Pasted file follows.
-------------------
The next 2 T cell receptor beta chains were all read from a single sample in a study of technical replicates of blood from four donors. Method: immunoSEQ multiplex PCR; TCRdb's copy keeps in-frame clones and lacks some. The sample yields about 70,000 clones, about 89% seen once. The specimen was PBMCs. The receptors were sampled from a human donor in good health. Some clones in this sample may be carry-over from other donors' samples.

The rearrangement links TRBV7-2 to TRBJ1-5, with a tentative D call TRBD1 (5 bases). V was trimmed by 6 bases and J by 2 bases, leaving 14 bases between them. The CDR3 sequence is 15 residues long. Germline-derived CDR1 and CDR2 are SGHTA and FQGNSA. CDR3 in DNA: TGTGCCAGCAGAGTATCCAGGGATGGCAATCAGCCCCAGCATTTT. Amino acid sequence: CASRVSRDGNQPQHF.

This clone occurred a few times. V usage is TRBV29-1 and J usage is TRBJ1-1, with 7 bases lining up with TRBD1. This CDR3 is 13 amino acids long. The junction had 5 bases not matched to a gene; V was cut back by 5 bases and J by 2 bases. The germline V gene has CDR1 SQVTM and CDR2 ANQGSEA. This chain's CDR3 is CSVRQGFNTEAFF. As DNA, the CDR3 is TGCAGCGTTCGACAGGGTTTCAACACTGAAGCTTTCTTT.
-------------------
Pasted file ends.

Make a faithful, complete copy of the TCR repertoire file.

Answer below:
The next 2 T cell receptor beta chains were all read from a single sample in a study of technical replicates of blood from four donors. Method: immunoSEQ multiplex PCR; TCRdb's copy keeps in-frame clones and lacks some. The sample yields about 70,000 clones, about 89% seen once. The specimen was PBMCs. The receptors were sampled from a human donor in good health. Some clones in this sample may be carry-over from other donors' samples.

The rearrangement links TRBV7-2 to TRBJ1-5, with a tentative D call TRBD1 (5 bases). V was trimmed by 6 bases and J by 2 bases, leaving 14 bases between them. The CDR3 sequence is 15 residues long. Germline-derived CDR1 and CDR2 are SGHTA and FQGNSA. CDR3 in DNA: TGTGCCAGCAGAGTATCCAGGGATGGCAATCAGCCCCAGCATTTT. Amino acid sequence: CASRVSRDGNQPQHF.

This clone occurred a few times. V usage is TRBV29-1 and J usage is TRBJ1-1, with 7 bases lining up with TRBD1. This CDR3 is 13 amino acids long. The junction had 5 bases not matched to a gene; V was cut back by 5 bases and J by 2 bases. The germline V gene has CDR1 SQVTM and CDR2 ANQGSEA. This chain's CDR3 is CSVRQGFNTEAFF. As DNA, the CDR3 is TGCAGCGTTCGACAGGGTTTCAACACTGAAGCTTTCTTT.